STEP 3. Open the old and new /bin/opensim.ini files side by side and copy settings over by hand, checking carefully line-by-line for new configuration options or changes that need to be made to old configuration options (based on release notes). NEVER just overwrite the new file with the old file – it is best to go through it line-by-line.

STEP 4. Ditto for /bin/robust.HG.ini file. NEVER just overwrite the new file with the old file – it is best to go through it line-by-line.

STEP 5. Ditto for /bin/config-include/gridcommon.ini. NEVER just overwrite the new file with the old file – it is best to go through it line-by-line.

STEP 6. You CAN copy over your regions.ini file from the old to the new.

STEP 7. Download the newest version of Diva Wifi for Robust and follow installation instructions. ALWAYS read the latest release notes and installation instructions before copying over old config information to new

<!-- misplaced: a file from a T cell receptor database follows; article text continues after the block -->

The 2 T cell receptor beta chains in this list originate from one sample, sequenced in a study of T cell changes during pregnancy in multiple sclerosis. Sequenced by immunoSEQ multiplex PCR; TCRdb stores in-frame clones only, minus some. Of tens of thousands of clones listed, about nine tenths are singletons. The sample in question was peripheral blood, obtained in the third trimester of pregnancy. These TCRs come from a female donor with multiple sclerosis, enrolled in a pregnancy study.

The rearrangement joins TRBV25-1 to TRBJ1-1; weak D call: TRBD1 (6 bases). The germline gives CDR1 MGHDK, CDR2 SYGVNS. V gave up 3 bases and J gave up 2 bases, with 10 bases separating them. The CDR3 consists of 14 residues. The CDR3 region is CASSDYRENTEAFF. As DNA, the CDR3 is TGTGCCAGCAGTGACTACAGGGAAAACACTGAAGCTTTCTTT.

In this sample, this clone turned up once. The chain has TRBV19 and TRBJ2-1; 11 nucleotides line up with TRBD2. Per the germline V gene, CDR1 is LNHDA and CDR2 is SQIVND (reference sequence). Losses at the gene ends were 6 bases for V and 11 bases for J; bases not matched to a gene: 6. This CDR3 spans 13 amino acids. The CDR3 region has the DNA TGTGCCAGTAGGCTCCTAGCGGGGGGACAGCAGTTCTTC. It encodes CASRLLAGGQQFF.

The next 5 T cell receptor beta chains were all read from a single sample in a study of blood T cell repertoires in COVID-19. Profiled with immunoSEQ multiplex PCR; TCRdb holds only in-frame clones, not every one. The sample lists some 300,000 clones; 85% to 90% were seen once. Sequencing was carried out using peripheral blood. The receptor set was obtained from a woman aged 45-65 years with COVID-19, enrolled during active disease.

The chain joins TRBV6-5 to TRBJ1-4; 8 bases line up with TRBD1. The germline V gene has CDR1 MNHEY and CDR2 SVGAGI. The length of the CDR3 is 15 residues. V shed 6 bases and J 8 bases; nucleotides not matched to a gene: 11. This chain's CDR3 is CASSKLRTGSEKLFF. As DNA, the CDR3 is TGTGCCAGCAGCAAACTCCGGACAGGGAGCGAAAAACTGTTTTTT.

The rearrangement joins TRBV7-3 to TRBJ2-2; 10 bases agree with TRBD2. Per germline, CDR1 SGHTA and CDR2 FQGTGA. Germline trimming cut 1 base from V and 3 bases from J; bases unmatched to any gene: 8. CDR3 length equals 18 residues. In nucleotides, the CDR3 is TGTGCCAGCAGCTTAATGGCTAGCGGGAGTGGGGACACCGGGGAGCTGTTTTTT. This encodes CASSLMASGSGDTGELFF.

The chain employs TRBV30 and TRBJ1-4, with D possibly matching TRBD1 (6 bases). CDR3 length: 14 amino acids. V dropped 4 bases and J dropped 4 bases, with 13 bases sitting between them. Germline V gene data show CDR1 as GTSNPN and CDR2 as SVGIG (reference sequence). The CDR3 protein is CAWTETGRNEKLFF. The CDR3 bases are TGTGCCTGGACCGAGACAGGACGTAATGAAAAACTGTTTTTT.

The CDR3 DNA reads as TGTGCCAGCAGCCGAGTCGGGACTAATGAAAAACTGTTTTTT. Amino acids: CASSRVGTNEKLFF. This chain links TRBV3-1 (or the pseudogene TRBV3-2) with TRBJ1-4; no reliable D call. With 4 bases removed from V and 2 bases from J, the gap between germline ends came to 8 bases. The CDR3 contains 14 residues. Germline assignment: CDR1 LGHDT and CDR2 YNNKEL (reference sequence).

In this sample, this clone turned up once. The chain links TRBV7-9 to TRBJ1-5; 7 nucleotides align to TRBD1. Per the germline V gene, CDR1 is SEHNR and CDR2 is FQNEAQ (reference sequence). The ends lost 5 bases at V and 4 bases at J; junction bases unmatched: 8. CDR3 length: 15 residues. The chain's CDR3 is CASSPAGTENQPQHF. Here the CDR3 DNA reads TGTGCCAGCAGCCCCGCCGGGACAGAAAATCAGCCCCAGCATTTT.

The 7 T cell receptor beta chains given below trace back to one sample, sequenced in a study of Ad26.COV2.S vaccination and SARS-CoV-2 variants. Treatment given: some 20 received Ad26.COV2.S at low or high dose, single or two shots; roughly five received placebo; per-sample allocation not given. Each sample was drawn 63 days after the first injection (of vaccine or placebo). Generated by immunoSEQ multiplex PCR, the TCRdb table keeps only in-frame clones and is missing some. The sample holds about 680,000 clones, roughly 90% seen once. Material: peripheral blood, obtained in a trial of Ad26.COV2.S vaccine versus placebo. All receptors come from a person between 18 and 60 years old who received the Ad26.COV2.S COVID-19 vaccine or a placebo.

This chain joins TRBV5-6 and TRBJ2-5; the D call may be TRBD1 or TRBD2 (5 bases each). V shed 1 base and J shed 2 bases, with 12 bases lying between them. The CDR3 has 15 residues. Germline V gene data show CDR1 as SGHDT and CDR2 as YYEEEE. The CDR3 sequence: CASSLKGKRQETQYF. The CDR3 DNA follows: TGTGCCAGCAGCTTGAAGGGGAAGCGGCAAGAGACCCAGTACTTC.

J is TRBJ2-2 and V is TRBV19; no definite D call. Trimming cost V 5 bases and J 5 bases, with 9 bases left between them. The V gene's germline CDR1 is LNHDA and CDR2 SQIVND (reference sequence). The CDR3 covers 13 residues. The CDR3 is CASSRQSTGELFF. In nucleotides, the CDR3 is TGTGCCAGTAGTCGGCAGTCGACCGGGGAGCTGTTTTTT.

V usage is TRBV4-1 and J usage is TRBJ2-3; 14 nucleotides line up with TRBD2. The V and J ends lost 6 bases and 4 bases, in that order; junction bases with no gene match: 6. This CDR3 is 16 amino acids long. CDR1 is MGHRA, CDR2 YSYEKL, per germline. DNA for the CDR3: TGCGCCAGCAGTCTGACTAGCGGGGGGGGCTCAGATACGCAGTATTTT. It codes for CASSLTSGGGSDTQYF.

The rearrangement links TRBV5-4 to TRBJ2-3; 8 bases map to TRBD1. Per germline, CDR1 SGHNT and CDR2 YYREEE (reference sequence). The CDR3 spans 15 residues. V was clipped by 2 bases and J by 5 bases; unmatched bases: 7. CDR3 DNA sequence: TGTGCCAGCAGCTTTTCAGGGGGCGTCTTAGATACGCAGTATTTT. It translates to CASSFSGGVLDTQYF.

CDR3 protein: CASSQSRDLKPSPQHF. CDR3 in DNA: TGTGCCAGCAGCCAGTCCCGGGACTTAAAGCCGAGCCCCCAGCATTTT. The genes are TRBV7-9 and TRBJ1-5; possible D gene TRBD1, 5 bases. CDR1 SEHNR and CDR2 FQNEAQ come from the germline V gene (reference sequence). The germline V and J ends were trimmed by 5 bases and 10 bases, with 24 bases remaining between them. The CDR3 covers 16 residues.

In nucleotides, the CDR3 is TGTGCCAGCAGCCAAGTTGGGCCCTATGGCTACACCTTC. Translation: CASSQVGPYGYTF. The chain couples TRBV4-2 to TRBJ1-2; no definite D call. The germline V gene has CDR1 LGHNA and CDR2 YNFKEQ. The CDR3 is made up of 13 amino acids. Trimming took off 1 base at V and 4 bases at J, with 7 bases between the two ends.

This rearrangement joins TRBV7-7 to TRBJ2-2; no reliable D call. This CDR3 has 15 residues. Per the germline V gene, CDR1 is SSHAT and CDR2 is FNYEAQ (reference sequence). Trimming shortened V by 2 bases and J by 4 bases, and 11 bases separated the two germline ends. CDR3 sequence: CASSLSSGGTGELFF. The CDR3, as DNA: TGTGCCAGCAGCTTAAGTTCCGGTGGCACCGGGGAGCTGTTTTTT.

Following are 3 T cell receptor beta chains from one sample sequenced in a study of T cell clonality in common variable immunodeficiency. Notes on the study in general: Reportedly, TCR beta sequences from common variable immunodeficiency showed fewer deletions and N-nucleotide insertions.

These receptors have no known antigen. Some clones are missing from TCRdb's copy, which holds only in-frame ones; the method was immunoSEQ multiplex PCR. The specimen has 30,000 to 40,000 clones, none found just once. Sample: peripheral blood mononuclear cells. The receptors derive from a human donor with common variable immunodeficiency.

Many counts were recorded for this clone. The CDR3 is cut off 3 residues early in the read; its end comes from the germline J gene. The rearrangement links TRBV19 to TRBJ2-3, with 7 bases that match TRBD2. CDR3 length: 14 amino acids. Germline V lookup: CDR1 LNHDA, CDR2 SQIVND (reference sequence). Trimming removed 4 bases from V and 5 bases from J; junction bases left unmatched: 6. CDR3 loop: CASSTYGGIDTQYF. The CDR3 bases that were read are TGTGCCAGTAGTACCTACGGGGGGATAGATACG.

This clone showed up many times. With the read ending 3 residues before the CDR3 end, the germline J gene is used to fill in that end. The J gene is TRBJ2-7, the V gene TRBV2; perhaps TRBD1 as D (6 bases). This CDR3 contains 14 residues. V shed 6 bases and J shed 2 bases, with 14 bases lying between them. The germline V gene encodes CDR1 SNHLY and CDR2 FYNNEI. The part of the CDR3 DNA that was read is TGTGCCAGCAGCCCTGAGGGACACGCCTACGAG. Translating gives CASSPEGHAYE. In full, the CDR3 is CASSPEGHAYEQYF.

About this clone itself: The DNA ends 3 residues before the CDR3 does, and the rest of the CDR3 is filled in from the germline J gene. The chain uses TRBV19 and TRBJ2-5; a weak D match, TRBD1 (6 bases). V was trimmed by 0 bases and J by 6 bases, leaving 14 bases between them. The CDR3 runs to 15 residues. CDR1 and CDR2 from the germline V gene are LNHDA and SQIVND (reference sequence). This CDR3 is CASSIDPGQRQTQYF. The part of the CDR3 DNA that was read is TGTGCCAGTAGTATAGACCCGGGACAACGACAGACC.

.ini files.

STEP 8. Copy any customized graphics or html files from old Diva Wifi to new Diva Wifi sub-directory.

STEP 9. Download the newest version of any other modules/add-ons you’re using and follow installation instructions. ALWAYS read the latest release notes and installation instructions before copying over old config information to new .ini files.

STEP 10. If you use smart-start and backup scripts, configure for new directory names.

Then cross your fingers, hold your breath, and start everything up.

I have very detailed notes about previous upgrades I’ve done, plus additional info about doing backups and other things at fleep.wikispaces.com/FleepGrid.